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    Andreessen Horowitz | 10/8/19 | 10 min
    3 reads2 comments
    Andreessen Horowitz
    3 reads
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    • bartadamley
      7 months ago

      “Podia, Teachable, and Thinkific are all SaaS platforms that allow creators to make and sell video courses and digital memberships. Previously, these types of “knowledge influencers” had to either conduct classes in-person (restricting them to local customers); jerry-rig platforms meant for physical products, like Shopify; or customize sites like Wix and Squarespace. New platforms capitalize on the idea that expertise has economic value beyond a local, in-person audience.”

      Distinguishing between the passion economy and the gig economy is essential. The overall idea of climbing/growing one's fans base is the part that intrigues me as well. Because, traditionally we have used the dominant social media platforms to get that point.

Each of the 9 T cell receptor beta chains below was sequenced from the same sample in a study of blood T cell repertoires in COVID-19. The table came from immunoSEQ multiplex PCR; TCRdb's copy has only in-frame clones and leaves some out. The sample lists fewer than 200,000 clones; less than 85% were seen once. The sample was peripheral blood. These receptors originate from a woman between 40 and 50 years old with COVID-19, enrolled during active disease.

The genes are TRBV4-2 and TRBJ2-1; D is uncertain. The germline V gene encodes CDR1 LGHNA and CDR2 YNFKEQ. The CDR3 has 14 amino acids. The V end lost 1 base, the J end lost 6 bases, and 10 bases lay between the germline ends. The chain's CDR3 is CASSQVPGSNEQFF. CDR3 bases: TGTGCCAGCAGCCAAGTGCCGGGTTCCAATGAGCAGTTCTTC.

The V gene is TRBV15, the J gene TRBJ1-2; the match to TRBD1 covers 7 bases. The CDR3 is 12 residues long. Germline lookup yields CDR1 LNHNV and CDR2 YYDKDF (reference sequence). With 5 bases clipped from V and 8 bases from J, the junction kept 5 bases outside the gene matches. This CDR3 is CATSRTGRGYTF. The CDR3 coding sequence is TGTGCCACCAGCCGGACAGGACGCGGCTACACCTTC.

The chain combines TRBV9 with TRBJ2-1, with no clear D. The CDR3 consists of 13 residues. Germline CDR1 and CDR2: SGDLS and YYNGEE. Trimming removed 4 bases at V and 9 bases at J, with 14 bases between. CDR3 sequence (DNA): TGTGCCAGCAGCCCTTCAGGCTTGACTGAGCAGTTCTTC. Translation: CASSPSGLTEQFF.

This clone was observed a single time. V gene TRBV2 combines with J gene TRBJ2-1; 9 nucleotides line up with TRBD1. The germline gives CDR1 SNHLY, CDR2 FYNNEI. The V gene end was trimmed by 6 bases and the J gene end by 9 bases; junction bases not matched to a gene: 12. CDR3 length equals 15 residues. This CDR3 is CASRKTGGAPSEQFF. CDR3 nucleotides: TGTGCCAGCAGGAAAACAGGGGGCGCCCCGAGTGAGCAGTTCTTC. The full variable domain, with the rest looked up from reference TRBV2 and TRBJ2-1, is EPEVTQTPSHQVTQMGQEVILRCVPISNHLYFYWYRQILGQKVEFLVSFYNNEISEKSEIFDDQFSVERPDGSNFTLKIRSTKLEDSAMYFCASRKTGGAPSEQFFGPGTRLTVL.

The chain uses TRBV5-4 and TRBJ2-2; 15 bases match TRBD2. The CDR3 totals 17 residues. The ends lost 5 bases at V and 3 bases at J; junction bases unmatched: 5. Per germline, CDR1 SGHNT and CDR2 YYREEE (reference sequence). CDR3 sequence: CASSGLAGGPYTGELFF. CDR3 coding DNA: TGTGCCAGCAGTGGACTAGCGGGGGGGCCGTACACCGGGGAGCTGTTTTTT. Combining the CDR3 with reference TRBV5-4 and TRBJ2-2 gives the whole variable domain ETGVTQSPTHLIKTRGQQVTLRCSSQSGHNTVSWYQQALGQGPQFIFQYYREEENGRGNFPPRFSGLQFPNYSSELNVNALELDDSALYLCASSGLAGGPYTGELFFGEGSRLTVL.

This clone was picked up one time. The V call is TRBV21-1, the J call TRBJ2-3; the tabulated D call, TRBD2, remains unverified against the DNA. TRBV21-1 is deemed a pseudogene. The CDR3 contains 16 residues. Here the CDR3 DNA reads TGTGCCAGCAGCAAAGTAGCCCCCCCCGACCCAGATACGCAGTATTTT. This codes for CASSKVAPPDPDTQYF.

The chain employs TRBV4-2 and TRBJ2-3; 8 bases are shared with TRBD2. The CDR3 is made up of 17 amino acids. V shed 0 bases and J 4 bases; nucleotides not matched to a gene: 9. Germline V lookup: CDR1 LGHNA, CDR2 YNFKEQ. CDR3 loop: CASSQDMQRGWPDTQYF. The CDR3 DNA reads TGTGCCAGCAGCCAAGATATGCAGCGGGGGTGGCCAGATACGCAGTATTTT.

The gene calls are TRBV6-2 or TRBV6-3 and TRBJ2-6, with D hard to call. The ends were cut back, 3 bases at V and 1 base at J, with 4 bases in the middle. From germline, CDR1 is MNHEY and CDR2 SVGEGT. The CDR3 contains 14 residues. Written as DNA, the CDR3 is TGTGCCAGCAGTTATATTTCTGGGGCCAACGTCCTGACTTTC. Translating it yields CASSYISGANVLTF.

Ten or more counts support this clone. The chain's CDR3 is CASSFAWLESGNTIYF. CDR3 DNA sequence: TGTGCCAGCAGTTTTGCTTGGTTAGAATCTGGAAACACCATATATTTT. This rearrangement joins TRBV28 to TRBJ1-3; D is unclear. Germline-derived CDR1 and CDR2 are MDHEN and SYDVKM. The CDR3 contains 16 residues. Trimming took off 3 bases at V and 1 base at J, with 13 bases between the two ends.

Is it possible for all to partake in the passion economy? Or is it just a select few?

      I am hopeful that with the influx of the passion economy that education will undergo a renaissance, I am just worried that it will be a bit rocky/ and may take place more online than offline... Further emphasizing the need to make in-person education more accessible as well. As we all will recognize soon, what we prefer for an education?

      If only we could better personalize in-person education...

    • deephdave
      Top reader this weekReading streakScout
      8 months ago

      Now the ability to make a living off creative skills has trickled down to individuals at scale, helping everyday people to launch and grow businesses. Previously, only established businesses could access software engineering talent to build websites or apps; now, no-code website and app builders like Webflow and Glide have democratized that ability. Startups are also building mobile-first, lightweight versions of incumbent desktop software: Kapwing, for instance, is a web and mobile editor for videos, GIFs, and images that aims to displace legacy creative software.